October 04, 2017
A New Jersey real estate investment firm allegedly fired several employees because of their pregnancies. Further, a supervisor at the company went as far as to tell a pregnant employee that women "get stupid" when they're expecting, according to the U.S. Equal Employment Opportunity Commission.
The federal suit, filed Sept. 29 in U.S. District Court in Camden, states that Friedman Realty Group, Inc. dismissed at least three employees based on their pregnancies, a violation of federal law, officials said.
One of them, Brianna Mazzella, worked as a leasing agent at the company's Delaware County office in Prospect Park, the commission said. In March 2013, Mazzella told the regional property manager that she was pregnant, according to a press release.
The commission claims that the property manager made a number of disparaging comments about her pregnancy. Along with declaring women "get stupid" during pregnancy, the manager also told Mazzella, "I would never have kids, it's gross," the commission claimed.
The Philadelphia Inquirer reported that the manager told Mazzella "pregnancy makes you retarded."
The commission claims that after Mazella was given unrealistic deadlines and goals after informing her manager of her pregnancy. She was also scrutinized more closely until Friedman ultimately fired Mazzella in August 2013, allegedly because of her pregnancy, the commission said.
The company, which is based in Camden County and owns and manages apartment communities, shopping centers and office buildings, is also accused of firing an apartment cleaner who had been with the company for nearly three years. The woman told the company's vice president about her pregnancy three days before her firing, the commission alleged.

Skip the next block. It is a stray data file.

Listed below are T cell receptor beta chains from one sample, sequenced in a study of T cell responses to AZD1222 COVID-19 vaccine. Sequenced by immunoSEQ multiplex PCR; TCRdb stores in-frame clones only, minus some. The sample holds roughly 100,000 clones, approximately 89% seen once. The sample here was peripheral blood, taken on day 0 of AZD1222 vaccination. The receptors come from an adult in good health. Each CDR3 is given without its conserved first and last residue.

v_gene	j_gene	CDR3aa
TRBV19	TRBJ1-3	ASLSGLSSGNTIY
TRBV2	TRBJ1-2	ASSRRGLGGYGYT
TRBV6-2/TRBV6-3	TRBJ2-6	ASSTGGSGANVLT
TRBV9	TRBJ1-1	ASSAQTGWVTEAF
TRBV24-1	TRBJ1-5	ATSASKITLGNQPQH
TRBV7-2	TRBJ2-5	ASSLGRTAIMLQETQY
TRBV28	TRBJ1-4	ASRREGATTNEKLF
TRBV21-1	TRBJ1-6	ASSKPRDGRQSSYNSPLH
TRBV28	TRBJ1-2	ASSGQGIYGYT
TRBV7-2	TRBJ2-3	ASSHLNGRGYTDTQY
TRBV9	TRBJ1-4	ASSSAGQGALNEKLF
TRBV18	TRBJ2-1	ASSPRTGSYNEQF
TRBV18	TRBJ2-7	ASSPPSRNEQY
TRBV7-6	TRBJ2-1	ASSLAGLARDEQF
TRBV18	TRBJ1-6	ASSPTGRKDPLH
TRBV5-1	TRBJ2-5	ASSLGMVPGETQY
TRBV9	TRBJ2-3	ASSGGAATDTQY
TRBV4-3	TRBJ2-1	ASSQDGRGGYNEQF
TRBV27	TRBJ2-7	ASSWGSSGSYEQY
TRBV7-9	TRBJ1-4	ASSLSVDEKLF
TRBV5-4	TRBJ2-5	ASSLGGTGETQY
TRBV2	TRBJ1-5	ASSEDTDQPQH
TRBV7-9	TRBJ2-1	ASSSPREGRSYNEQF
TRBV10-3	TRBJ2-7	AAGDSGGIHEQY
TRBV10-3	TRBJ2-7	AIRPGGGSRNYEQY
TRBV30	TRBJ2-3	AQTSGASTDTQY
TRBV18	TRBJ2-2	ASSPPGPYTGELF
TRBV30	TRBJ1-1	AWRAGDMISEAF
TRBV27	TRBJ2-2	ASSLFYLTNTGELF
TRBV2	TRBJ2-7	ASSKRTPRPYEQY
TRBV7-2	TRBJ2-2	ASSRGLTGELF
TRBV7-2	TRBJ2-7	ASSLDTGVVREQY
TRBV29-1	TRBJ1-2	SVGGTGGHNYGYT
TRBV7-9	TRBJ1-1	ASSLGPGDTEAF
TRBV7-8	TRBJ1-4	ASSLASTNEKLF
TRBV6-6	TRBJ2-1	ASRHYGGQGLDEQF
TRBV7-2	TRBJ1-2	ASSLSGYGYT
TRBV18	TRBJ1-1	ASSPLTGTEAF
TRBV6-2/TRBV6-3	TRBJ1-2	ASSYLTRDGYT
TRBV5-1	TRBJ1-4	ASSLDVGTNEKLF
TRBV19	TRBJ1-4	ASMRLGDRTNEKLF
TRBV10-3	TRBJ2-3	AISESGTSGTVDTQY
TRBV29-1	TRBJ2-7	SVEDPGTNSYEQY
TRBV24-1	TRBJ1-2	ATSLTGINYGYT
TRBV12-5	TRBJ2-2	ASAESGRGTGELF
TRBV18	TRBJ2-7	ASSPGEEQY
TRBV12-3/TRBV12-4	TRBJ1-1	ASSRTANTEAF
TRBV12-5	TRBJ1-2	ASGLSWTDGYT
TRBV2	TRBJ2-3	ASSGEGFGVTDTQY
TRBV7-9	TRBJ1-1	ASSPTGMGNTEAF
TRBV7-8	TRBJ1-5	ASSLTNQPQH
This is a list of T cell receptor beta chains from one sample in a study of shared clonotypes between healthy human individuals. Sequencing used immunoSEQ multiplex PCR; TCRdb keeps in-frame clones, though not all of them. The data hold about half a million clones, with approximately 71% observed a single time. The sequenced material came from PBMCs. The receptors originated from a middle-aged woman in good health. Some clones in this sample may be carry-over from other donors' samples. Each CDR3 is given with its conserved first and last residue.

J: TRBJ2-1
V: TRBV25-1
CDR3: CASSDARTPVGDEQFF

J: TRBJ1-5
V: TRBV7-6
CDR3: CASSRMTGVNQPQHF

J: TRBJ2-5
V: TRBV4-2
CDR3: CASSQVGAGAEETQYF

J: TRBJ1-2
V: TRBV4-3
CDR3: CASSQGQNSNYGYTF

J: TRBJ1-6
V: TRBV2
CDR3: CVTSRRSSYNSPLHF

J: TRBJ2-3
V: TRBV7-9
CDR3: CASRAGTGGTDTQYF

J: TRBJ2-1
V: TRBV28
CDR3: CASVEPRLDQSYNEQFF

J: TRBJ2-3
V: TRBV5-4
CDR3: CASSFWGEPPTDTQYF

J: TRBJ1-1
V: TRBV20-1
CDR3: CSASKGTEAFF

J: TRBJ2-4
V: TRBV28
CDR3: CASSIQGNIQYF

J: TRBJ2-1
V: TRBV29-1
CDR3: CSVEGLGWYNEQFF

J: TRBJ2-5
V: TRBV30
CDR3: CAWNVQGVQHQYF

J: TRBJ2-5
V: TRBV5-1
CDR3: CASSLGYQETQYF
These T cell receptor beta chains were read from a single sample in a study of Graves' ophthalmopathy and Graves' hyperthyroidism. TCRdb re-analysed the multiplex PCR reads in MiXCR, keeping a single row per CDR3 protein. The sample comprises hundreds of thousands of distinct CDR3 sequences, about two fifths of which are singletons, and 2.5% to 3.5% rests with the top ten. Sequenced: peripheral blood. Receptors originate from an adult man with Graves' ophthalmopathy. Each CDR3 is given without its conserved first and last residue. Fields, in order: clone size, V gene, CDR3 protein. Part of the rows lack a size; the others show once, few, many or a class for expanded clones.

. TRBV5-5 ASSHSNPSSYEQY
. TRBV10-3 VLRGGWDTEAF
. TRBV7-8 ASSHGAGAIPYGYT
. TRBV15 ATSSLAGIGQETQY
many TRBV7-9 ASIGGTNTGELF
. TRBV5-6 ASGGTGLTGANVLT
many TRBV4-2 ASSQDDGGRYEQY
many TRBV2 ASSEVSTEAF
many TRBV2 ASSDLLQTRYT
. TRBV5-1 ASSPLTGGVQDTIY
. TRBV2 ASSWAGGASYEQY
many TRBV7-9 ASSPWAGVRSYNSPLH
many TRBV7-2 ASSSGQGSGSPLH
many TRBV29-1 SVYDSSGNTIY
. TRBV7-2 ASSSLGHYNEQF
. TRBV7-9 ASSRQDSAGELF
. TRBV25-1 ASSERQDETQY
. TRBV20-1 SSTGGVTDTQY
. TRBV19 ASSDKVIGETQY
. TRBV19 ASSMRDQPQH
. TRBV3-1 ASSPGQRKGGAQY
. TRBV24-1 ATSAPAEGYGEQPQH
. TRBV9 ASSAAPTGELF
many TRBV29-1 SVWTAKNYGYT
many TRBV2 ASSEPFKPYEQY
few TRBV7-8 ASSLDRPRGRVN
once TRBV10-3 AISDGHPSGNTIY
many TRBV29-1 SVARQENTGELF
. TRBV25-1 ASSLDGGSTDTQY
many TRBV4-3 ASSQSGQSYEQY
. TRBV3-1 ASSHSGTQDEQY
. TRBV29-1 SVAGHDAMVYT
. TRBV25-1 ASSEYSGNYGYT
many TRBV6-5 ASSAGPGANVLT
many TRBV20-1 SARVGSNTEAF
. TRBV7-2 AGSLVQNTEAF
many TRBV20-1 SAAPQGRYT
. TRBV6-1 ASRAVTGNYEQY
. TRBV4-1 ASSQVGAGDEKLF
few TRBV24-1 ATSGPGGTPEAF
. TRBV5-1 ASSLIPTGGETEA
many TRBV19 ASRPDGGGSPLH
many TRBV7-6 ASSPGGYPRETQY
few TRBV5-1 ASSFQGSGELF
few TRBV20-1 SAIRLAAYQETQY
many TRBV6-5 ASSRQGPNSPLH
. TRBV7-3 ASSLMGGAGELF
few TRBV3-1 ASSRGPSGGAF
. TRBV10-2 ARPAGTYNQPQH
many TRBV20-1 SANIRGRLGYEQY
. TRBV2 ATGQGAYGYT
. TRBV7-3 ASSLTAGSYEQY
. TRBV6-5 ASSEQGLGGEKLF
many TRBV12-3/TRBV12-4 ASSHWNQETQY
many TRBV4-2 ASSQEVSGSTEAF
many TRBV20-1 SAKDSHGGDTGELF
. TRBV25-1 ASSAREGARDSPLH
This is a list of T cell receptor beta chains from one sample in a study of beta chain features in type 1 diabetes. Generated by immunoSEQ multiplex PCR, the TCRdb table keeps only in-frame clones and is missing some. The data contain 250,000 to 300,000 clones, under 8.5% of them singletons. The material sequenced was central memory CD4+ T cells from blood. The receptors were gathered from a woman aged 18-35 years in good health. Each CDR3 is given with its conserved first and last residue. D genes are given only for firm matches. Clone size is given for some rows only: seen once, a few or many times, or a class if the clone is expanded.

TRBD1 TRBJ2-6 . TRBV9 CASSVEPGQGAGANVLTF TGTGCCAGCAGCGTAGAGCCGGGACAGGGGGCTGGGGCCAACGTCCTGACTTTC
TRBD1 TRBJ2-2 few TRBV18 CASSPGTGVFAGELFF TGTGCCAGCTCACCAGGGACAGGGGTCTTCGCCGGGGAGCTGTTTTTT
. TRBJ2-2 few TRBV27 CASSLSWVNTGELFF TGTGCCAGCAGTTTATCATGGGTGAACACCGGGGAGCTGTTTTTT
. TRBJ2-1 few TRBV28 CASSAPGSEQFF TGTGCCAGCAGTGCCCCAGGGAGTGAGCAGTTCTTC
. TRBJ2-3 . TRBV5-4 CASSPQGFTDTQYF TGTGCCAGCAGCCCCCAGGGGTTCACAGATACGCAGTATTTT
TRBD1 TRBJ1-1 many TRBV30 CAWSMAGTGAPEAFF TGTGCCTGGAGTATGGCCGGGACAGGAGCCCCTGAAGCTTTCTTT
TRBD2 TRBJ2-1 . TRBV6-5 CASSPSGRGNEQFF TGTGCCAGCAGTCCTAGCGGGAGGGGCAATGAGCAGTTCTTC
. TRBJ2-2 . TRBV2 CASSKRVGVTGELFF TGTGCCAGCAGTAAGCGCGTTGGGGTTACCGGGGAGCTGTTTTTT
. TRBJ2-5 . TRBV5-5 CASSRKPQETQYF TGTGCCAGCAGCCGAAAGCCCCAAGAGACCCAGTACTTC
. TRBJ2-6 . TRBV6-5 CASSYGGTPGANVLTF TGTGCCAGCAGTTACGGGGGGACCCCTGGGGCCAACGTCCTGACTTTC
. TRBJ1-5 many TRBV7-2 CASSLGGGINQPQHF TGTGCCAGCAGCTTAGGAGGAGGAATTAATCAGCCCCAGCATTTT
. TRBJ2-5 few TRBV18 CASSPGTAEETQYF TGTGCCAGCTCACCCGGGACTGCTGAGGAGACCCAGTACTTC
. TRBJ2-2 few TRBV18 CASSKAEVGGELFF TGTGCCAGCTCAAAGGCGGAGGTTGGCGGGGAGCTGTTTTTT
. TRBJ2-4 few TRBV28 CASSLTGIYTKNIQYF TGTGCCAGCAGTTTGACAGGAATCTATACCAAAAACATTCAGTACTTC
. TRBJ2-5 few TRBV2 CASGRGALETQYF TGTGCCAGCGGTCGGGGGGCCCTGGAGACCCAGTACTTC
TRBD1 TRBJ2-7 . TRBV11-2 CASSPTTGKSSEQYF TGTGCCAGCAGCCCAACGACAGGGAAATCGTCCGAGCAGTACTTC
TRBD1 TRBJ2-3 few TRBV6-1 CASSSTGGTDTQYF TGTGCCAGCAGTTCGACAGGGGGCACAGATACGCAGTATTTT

The plaintiff also alleged that in April of this year, Friedman terminated a leasing consultant at its office in Somers Point. The firing allegedly came three months after the employee told the vice president and other managers of her pregnancy.
Friedman Vice President David Friedman told the Inquirer that the company deeply values "fairness, diversity and inclusion" and "takes seriously any claims of discrimination of any kind."
But he did say the company did nothing improper and "did not terminate any of these women for the reason advanced in the complaint," the newspaper reported.
The commission is seeking injunctive relief as well as back pay and damages on behalf of Mazzella and other former employees involved in the suit, but the commission did not specify how much money it wants.
"These women were doing a good job, but Friedman fired them when they needed their salaries the most – as they were preparing to support a growing family," Debra M. Lawrence, a regional attorney with the commission's Philadelphia District Office, said in a statement. "That's unjust and against federal law."
More on the suit can be found here.